[Images provided by Ruth Tomlinson: Examples of antique cut diamonds in her work]
What are some of the most memorable moments of your brand’s journey?
Growing the business from just myself to now, a team of 12 based in our very own atelier space encompassing a workshop, office and showroom in a historical building in the heart of Hatton Garden.
I’m also thrilled to share – and can’t quite believe it but the V&A Museum in London acquired three of my jewels last year! To think, my jewels now sit in the same incredible jewellery room that has been a constant source of inspiration to me, it feels like everything has come full circle.
The ring brings together unlikely fragments and treasures gleaned from the Thames foreshore that speak of the constant human presence along the river. The other rings were cast back into the Thames as an offering for posterity - to be found again by passers-by in the future.
Alongside this, they also acquired an early Encrustations ring from my final year at the RCA. This was my first experiment, which influenced my inaugural collection and the brand as it is today. It was forgotten in an electroforming tank and came out looking like a treasure from the bottom of the sea, more beautiful than I had imagined, a very happy mistake.
My very first fine jewellery creation was also selected. The idea was born from a need to create unique pieces that will last a lifetime - jewellery that we attach to our body and our life to symbolise significant moments, using the most precious and traditional materials but designed in an alternative way. An updated version of this design is still part of the collections today.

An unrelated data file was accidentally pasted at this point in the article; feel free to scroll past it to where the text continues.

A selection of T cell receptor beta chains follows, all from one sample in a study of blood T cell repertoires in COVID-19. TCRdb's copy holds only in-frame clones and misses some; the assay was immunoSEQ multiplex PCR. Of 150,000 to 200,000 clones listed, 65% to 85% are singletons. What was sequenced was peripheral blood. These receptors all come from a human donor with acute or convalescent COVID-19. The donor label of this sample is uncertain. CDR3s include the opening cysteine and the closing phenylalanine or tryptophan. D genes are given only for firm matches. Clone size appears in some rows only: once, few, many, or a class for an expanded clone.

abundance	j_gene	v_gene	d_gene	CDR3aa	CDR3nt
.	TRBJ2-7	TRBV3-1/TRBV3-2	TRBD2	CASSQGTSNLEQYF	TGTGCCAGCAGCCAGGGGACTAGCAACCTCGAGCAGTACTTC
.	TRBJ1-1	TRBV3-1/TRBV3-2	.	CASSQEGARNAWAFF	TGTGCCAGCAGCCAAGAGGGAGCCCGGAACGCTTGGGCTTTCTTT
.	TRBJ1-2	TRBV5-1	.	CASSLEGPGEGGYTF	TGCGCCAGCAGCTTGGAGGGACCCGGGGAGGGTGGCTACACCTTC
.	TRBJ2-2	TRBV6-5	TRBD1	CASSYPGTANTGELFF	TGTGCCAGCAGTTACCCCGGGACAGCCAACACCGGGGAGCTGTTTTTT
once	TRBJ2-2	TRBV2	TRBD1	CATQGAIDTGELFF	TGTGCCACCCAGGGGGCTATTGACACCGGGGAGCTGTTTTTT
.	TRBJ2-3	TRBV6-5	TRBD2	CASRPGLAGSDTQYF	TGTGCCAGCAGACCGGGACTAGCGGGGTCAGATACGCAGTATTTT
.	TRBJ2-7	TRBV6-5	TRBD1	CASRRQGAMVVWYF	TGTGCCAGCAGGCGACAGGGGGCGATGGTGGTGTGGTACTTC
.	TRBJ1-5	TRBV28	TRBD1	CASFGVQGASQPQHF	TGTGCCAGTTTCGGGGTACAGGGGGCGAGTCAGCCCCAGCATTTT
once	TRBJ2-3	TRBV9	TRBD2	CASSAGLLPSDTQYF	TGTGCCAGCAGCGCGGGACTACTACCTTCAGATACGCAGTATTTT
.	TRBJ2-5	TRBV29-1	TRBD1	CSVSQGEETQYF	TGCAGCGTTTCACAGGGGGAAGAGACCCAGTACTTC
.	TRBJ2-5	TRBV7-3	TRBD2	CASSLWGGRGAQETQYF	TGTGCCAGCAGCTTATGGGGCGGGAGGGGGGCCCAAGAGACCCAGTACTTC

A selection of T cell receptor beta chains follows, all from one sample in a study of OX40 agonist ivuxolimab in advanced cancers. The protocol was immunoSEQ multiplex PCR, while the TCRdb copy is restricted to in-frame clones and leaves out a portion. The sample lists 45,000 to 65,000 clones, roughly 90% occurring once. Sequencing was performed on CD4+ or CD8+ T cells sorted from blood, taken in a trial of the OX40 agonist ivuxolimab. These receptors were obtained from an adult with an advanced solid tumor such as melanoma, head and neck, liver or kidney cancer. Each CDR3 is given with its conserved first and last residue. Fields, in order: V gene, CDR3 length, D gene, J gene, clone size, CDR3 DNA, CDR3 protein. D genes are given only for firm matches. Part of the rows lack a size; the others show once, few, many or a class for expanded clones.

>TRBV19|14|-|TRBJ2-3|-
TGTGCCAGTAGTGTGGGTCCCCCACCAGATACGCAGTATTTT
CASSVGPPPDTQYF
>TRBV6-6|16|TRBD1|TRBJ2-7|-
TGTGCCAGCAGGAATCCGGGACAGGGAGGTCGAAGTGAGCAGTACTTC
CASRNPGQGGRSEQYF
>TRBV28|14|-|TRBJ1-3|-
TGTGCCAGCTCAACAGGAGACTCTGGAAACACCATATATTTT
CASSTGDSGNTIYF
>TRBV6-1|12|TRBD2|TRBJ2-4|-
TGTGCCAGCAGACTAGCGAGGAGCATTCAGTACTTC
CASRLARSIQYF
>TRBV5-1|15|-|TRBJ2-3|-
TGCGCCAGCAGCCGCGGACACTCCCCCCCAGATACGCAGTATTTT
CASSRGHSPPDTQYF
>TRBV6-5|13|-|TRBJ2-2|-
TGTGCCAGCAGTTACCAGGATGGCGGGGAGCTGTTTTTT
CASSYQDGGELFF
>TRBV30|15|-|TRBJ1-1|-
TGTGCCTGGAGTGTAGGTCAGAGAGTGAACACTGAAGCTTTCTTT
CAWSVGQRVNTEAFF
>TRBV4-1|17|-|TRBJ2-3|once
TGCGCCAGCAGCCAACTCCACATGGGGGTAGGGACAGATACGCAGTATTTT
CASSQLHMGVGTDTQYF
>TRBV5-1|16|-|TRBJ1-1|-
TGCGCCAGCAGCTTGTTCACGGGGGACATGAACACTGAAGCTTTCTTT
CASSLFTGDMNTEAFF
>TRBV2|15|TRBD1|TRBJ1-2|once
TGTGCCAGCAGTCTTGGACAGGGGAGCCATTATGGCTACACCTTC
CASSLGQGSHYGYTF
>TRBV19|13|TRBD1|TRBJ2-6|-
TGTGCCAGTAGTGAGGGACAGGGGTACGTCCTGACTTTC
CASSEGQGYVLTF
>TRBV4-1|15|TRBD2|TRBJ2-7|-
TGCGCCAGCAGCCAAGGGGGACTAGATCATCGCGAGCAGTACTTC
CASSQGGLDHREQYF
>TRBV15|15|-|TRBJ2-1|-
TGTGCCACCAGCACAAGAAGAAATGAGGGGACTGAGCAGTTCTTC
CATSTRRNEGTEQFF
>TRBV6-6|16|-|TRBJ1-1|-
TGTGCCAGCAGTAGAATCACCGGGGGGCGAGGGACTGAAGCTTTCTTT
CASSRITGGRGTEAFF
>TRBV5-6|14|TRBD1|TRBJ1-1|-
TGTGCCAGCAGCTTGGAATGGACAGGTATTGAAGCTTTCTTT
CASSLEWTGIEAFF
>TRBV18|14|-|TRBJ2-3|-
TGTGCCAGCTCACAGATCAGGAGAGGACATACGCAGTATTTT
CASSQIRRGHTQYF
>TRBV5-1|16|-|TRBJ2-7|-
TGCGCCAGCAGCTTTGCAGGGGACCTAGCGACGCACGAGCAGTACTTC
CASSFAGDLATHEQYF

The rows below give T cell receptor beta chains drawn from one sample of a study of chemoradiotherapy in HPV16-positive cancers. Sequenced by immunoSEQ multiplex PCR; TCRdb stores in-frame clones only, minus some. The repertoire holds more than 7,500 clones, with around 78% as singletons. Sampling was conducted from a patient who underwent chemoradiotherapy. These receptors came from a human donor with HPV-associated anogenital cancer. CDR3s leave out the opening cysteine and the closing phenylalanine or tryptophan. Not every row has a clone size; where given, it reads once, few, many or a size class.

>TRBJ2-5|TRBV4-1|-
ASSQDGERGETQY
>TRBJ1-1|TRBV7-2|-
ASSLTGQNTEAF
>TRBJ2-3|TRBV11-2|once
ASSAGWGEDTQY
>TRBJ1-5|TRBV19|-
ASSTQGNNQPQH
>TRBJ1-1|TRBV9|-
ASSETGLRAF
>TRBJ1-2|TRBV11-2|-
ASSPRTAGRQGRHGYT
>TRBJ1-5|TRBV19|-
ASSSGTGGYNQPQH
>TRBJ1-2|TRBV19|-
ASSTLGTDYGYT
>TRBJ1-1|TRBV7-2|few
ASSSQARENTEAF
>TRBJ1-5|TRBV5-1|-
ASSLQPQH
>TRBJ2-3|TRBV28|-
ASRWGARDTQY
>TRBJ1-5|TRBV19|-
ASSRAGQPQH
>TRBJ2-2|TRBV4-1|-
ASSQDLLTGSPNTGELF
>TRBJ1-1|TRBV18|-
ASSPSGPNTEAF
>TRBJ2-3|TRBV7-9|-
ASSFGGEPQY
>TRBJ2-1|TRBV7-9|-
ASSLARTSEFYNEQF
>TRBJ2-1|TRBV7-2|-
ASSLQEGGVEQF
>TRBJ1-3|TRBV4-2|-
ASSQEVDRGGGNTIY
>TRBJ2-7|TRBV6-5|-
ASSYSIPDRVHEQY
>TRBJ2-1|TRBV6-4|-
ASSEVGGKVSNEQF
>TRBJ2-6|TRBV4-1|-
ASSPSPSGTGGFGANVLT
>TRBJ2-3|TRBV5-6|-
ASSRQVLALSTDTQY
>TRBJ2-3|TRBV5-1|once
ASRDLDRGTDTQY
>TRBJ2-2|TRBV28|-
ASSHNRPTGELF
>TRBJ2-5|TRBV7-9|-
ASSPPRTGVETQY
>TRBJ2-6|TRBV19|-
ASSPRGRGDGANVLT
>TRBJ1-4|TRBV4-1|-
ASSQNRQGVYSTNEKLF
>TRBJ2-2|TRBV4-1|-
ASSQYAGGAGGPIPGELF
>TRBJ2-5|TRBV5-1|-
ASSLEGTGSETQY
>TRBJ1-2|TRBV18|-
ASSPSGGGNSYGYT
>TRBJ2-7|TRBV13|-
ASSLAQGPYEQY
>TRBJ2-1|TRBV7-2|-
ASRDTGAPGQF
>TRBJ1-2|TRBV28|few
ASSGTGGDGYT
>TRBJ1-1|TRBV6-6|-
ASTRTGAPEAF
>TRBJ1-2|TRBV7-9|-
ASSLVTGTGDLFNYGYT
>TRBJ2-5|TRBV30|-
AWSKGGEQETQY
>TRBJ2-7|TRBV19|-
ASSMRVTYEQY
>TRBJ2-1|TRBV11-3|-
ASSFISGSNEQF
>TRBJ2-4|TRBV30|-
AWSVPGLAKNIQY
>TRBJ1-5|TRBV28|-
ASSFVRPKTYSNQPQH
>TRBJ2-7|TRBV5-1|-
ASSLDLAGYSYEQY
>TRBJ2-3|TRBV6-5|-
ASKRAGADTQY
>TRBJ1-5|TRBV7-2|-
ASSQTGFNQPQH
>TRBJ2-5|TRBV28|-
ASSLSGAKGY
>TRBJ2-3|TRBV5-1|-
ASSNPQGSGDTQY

[Images provided by Ruth Tomlinson: The "Raw Diamond Ring", today's version of the early "Lustre Ring" from 2010, exhibited at the V&A]
A career highlight and lifelong dream! The Time Capsule and Encrustations Ring are both now on display in the V&A jewellery room in South Kensington.
Your designs are known and respected around the world - where do you think you acquired your determination and work ethic, and what motivates you day to day?
I always knew I’d follow a creative career - be creating something. If not jewellery then probably ceramics. I’ve been making and crafting since childhood so creating in some way was always going to be my calling. I am incredibly lucky to not only have a job I adore but one that spreads joy to others through the jewels I dream up.
I’m always looking for the unconventional beauty in the world and I’ve remained true to this approach in my life and I think that has helped me to develop a unique aesthetic, one that I’ve managed to keep pushing forward and constantly letting the creativity flow to develop into something new. I don’t try to fit into any existing preconceptions of what jewellery should look like, what it should be made of, how it should be valued, and I think this has helped me maintain a captive audience for my work. The positive feedback we get from our customers and fans alike encourages us to continue designing and creating with the ethos that has allowed us to achieve what we have to date.
And finally, what is the last…
- book you read?
I don’t read much as I’m dyslexic!
- gallery/museum you visited?
The V&A to see my ring pride of place in the jewellery gallery! Aside from that though, The Horniman Museum and Gardens. It’s a bit of a hidden gem in London with a fantastic collection of anthropology, found objects, natural history and taxidermy.
- album you listened to?
When at work we usually just have the radio on but I often listen to podcasts on being a mum - my other full time job!
Ruth Tomlinson will be exhibiting with us on the 17th & 18th of March 2023, click the below links to attend:
If you enjoyed our interview with Ruth Tomlinson, click here for more from our Interview Series